How about Enron, Bernie Madoff, or Jack Nicholson in A Few Good Men?
He thought he was better, faster, stronger. Smarter, more cunning, more lawyered-up. That he could pedal himself away from the truth.
Of course he couldn't. Of course the truth eventually caught up with him and bit him in the padded Lycra of his behind. Of course he's now the most famous name in biking, but in the exact opposite light he lied so long to achieve.
A reader asked for my thoughts on the whole scandal. I suppose the above about sums it up.
But there's more.
I knew all along that Lance was a plain old liar. No, I haven't yet been contacted by Dateline or Barbara Walters or Donald Trump. I've been keeping my insider's knowledge to myself so that I could share it first with you, my loyal readers.
I know why the yellow jersey bird sings. I know what he did those summers. I know this much is true.
- When I was studying abroad in France in 2000, I bumped into Lance after an early morning training run. Over a couple of pains au chocolat, we chatted about everything we missed back in the good 'ol U.S. of A. I listed things like real bathrooms and take-out coffee. He listed things like overnight needle delivery and on-line pharmacies. At the time, I was confused. I didn't dwell on it, though, because then he began prattling on about how much he appreciated life abroad because it allowed him to perfect his French. I encouraged him to demonstrate his proficiency. At which point he donned a beret, held a cigarette in his hand, and said "bonjour" over and over again, simply changing his inflections, as if he was saying things other than the exact same word.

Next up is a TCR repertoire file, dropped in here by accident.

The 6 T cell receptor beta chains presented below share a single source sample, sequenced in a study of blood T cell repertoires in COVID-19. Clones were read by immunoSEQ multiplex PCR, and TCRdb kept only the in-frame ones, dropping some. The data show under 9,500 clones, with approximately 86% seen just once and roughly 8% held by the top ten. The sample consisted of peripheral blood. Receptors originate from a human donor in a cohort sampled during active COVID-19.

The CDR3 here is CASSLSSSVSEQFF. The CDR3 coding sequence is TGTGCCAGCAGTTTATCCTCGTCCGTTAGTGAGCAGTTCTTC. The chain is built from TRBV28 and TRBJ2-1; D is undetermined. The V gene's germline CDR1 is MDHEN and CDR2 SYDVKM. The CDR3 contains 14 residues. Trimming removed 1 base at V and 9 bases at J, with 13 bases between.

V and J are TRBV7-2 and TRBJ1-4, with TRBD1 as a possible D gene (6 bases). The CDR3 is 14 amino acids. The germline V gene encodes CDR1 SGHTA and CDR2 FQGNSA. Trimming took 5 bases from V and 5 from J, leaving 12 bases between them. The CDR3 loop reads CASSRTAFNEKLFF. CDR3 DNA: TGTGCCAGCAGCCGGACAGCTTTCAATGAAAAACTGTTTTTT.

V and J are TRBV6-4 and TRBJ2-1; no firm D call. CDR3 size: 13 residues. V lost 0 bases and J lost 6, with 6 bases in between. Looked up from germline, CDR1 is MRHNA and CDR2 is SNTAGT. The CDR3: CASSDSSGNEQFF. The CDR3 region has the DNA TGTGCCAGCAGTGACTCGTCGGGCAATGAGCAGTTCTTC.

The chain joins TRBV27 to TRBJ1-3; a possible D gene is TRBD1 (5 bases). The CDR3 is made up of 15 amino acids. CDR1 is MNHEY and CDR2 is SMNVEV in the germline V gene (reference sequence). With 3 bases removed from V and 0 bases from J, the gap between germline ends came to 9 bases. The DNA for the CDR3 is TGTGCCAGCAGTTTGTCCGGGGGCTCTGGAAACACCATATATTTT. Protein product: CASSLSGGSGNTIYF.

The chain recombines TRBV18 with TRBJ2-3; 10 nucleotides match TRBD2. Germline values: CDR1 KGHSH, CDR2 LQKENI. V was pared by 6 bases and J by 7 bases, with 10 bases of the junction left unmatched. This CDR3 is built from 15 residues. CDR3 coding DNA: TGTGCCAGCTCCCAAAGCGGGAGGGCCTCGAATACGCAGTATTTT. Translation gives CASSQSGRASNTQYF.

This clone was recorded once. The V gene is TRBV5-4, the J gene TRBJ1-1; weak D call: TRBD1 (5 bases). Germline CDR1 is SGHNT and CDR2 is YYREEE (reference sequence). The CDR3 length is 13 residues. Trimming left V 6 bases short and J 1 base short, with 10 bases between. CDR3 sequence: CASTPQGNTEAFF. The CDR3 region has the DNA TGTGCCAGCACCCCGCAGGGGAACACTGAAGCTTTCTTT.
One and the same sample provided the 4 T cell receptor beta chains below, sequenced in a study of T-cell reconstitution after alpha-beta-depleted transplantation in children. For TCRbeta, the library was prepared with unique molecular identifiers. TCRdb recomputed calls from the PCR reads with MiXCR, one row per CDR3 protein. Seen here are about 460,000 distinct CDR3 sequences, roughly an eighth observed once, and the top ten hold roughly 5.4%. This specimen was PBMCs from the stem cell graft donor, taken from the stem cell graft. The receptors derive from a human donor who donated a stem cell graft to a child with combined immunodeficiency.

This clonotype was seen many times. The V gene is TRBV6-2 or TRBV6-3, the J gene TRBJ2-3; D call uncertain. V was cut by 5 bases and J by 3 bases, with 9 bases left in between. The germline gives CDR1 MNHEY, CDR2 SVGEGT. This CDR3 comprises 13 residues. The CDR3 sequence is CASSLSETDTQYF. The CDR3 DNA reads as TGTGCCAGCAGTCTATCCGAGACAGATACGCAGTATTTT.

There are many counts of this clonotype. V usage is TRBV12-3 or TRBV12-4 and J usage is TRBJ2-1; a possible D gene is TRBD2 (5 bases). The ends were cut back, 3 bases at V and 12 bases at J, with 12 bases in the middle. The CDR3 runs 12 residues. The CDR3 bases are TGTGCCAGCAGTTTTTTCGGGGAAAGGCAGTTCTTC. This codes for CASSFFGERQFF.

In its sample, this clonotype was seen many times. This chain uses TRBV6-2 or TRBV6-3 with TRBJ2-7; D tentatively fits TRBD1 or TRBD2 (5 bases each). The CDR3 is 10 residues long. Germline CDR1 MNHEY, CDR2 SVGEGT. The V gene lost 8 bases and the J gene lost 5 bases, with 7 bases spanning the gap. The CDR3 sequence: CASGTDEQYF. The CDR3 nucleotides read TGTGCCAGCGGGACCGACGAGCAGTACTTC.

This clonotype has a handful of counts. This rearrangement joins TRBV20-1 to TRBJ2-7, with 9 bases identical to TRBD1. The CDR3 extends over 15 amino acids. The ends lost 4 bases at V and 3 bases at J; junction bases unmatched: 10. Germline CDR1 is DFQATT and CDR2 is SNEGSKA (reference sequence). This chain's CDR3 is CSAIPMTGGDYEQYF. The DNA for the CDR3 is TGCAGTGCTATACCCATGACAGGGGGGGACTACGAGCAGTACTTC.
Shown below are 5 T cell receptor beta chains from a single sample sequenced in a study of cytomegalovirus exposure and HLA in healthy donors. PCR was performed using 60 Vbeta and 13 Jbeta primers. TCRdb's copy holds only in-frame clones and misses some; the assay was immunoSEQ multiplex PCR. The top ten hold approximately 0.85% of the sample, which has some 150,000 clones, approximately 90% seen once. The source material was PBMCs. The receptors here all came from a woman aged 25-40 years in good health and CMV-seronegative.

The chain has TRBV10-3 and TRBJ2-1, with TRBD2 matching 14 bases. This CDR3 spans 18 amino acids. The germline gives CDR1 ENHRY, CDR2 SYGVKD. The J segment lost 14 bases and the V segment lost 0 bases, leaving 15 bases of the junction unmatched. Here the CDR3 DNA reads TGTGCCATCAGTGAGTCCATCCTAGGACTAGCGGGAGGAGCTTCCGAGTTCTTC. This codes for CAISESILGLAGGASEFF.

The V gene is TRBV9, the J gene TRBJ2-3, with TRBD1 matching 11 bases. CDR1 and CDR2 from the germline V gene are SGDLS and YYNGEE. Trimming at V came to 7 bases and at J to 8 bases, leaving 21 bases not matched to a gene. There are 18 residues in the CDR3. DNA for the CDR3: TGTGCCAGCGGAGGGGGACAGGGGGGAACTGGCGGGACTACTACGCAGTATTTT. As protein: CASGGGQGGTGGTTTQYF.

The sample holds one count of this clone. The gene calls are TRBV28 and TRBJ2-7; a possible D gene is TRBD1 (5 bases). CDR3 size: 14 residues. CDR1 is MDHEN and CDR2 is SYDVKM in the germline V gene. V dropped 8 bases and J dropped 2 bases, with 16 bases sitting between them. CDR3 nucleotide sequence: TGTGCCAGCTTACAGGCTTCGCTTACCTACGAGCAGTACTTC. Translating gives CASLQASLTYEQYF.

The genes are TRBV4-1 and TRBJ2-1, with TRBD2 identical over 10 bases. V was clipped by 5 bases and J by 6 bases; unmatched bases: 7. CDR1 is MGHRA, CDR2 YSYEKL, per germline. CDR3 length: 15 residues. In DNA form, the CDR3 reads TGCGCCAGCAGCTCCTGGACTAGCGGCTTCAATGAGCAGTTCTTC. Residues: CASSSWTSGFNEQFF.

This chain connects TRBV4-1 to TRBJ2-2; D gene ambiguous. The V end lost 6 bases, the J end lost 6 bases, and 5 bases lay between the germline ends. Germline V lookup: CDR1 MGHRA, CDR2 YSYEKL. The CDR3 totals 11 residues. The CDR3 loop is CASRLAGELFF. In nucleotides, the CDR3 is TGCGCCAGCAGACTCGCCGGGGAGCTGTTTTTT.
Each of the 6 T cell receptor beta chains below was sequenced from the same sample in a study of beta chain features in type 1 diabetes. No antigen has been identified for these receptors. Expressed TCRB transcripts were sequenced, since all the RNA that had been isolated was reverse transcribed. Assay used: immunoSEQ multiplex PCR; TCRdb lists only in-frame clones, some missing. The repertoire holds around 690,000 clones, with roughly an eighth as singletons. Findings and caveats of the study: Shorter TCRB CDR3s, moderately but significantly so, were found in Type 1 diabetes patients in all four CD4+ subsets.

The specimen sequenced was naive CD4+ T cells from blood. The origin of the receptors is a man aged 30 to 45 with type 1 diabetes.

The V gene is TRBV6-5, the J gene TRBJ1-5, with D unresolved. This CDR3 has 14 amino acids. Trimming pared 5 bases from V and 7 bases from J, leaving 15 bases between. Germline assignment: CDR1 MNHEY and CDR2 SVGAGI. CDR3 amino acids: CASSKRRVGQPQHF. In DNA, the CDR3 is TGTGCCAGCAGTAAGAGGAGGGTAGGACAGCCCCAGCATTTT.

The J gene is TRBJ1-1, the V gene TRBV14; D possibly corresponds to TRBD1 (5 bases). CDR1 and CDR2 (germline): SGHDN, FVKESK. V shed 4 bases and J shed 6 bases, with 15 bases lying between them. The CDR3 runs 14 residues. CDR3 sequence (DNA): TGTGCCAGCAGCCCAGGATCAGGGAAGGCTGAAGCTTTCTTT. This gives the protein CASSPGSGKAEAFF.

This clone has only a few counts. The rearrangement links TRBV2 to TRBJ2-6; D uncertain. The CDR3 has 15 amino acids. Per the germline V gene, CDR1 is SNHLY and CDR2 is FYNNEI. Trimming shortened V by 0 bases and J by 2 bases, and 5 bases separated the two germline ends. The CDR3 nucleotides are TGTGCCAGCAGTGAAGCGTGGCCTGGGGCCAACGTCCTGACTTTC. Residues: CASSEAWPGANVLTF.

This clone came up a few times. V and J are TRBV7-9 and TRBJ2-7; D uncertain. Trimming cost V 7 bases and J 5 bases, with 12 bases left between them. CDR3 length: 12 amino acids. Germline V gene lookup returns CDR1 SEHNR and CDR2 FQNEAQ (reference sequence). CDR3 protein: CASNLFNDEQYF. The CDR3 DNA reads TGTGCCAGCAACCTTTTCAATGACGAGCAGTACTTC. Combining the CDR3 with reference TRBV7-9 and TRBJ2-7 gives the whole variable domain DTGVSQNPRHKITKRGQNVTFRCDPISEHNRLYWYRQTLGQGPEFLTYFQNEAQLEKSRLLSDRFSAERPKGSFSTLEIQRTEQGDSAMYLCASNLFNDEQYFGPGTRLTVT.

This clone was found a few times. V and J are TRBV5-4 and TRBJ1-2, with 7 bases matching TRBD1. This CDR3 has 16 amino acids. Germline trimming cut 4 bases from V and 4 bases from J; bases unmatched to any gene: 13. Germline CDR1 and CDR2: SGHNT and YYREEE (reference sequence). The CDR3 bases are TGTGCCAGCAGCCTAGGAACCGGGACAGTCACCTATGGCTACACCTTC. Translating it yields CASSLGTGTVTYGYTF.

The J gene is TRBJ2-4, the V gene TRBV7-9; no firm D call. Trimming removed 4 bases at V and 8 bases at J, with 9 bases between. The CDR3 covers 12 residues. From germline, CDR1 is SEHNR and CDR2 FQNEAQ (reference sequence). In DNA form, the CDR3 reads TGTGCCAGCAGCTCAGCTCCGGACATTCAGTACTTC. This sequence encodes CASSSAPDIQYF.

- Just before my college graduation in 2001, I walked up to a table set up on our quad to inquire about the credit cards being peddled. Imagine my surprise when Lance looked up from a pile of card applications and began his sales pitch. He talked about how I would get a 0% interest rate during the time it took me to fill out the forms, and that as soon as I got an actual card, that rate would jump to a friendly 43%. Not to worry, he said. That rate would never kick in because I (a) looked like someone who would pay on time; and (b) the lady that works the billing system is usually drunk. "Trust me," he kept saying. "Trust me...."
- During law school, I got an email from some guy "in Africa" begging me to transfer $20,000 to his bank account so that he could save his family from the hum of vuvuzelas. For some reason, I decided to respond with a polite decline. Then HE responded and really turned up the heat, calling me an ugly pariah with an embarrassing BMI. He signed the email "Lanceobubu Armngalastrong." I just sighed and hit delete.
- When we were living in Washington, D.C., I decided to take my daughter to the Air & Space Museum one afternoon. I noticed a crowd gathering by the Apollo 11 command module. There was a skinny guy standing in the middle of the throng, and he kept referring to himself as "Mr. Armstrong." He talked about how he, "Mr. Armstrong," had taken one small step for man, one giant leap for mankind, and joked about how much of a pain lunar dust is to brush off. His audience was kind of jazzed up about about getting a first-hand account of history. But I noticed a bike propped up nearby, a LIVESTRONG bracelet on his bony wrist, and Sheryl Crow songs on a loop on his iPod. I shook my head and towed my daughter to The Spirit of St. Louis exhibit.
- Last Christmas, I took my kids to the mall to see Santa. We had to wait in line FOREVER. Not because there were a lot of other kids in line. But because mall Santa was engaged in a heated argument with Lance, who kept insisting "I am the real Santa! I bring gifts to children of all ages all over the world! I can ride my bike from the North Pole to the South Pole in one night! I can! Seriously! I AM SANTA!!!!" Which prompted a really awkward conversation between my kids and I.
Out of the view of this picture, a fortune teller is holding her pointer finger in a horizontal line, so the true shot reads "negative 7."